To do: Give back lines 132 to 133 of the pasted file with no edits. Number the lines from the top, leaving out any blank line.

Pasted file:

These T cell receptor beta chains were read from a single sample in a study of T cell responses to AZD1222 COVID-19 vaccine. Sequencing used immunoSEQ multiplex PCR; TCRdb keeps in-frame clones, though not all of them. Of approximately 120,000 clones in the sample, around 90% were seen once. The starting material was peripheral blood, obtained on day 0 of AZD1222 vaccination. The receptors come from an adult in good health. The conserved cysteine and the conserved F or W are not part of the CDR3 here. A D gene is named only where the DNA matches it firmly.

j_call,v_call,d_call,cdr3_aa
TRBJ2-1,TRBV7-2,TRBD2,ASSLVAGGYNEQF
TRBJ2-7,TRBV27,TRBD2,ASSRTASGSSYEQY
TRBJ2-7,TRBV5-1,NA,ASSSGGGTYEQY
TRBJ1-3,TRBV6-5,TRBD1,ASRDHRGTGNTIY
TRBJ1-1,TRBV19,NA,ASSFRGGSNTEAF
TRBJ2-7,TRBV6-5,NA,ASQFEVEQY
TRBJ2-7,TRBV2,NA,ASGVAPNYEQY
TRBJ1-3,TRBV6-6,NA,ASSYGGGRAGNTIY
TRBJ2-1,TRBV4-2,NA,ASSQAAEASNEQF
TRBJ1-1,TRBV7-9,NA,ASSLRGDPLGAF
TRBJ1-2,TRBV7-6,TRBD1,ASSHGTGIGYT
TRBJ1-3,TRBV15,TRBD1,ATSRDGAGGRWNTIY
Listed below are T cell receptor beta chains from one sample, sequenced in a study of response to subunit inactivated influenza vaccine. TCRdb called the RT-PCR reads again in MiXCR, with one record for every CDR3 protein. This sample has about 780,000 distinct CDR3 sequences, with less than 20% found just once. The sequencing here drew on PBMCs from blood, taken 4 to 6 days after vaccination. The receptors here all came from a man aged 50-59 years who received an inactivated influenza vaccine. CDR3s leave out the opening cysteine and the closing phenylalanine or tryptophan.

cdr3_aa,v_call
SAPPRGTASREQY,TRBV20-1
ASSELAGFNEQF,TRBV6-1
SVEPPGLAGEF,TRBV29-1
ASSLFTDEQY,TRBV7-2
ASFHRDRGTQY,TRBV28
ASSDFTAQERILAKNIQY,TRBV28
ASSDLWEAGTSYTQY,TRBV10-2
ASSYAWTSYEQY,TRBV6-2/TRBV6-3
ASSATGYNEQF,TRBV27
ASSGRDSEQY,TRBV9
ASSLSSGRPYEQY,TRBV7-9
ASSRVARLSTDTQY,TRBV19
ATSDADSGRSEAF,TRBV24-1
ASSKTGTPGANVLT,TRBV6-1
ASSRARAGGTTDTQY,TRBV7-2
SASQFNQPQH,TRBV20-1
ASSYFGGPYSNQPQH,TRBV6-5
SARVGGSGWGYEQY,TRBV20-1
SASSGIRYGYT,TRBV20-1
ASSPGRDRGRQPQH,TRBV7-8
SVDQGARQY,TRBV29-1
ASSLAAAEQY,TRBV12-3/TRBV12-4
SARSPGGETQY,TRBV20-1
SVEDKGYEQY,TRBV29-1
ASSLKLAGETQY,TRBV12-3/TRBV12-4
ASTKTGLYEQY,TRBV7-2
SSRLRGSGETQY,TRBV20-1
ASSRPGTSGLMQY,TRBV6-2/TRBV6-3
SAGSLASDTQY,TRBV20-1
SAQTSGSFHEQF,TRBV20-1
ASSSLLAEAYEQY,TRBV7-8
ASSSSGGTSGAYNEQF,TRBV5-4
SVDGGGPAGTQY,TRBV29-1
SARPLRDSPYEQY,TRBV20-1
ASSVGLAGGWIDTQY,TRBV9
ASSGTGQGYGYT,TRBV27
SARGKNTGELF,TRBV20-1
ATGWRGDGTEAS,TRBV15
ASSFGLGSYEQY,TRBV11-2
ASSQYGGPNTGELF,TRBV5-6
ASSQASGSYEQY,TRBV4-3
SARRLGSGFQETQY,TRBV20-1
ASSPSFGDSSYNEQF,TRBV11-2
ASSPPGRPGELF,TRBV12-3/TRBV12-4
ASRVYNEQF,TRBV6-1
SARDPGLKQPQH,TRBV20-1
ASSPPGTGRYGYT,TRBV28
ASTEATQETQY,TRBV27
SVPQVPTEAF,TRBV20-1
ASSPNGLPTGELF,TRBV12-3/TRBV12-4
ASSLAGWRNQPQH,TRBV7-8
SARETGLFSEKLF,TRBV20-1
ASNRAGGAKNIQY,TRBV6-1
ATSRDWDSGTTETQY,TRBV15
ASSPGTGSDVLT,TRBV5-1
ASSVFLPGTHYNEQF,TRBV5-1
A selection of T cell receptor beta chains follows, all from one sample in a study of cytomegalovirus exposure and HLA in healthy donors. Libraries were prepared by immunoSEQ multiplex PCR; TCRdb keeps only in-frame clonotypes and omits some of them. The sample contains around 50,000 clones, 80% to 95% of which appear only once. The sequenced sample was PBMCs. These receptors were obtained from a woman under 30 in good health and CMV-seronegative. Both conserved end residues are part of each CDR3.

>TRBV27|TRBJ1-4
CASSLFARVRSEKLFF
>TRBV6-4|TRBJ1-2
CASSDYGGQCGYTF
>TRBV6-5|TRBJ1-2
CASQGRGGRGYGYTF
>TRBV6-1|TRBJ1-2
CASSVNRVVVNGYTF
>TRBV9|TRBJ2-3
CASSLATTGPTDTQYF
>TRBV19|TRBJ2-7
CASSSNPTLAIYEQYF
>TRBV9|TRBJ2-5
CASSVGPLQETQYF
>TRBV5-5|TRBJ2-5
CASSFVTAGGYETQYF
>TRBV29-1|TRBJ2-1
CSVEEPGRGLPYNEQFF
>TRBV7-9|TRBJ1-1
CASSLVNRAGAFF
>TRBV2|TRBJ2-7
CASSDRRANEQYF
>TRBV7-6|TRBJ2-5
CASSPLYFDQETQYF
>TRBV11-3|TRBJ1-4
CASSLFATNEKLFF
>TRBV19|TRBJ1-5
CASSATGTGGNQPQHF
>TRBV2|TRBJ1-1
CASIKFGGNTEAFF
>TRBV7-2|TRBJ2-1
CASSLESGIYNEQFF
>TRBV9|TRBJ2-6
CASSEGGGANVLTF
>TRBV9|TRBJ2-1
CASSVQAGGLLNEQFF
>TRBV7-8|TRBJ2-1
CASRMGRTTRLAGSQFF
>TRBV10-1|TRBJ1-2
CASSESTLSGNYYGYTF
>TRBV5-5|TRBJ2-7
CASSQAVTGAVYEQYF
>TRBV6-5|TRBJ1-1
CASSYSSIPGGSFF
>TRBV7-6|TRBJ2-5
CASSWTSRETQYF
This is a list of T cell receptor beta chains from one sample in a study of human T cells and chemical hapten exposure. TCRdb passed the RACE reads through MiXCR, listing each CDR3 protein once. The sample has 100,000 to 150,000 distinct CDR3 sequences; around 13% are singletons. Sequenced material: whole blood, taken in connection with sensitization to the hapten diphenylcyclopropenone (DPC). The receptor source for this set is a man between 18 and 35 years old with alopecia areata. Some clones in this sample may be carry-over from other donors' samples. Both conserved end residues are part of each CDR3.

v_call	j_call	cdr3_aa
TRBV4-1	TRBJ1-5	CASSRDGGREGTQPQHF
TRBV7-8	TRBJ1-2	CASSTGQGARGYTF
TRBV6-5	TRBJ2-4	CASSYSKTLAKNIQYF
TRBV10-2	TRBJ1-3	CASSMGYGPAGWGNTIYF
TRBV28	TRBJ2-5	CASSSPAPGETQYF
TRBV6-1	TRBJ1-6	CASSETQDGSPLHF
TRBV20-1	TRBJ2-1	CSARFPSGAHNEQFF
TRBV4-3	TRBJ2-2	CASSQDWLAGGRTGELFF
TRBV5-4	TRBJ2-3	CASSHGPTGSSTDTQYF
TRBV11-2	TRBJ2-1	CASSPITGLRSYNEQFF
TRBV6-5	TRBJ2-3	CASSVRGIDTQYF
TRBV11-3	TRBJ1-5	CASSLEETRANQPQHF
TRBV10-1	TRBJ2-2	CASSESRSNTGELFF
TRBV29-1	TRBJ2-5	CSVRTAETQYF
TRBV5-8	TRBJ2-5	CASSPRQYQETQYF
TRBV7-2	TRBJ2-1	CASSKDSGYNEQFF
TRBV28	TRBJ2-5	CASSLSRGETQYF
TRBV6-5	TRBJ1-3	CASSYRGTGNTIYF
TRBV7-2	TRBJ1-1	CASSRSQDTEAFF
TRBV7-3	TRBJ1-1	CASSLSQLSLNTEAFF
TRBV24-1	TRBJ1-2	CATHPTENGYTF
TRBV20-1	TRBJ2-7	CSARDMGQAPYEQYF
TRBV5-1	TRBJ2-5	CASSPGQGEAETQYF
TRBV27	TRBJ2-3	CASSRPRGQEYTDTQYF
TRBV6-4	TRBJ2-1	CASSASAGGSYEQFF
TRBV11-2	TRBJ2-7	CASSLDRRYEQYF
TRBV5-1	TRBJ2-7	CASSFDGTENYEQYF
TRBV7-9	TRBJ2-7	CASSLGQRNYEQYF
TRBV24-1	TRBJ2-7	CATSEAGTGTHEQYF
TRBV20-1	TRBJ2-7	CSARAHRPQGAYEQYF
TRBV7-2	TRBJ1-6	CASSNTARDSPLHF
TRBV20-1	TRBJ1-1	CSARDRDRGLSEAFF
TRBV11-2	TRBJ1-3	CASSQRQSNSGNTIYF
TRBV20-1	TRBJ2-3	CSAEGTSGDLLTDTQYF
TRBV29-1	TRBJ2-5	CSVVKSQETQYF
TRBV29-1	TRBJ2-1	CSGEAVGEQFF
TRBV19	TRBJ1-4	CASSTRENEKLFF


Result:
TRBV6-5	TRBJ2-3	CASSVRGIDTQYF
TRBV11-3	TRBJ1-5	CASSLEETRANQPQHF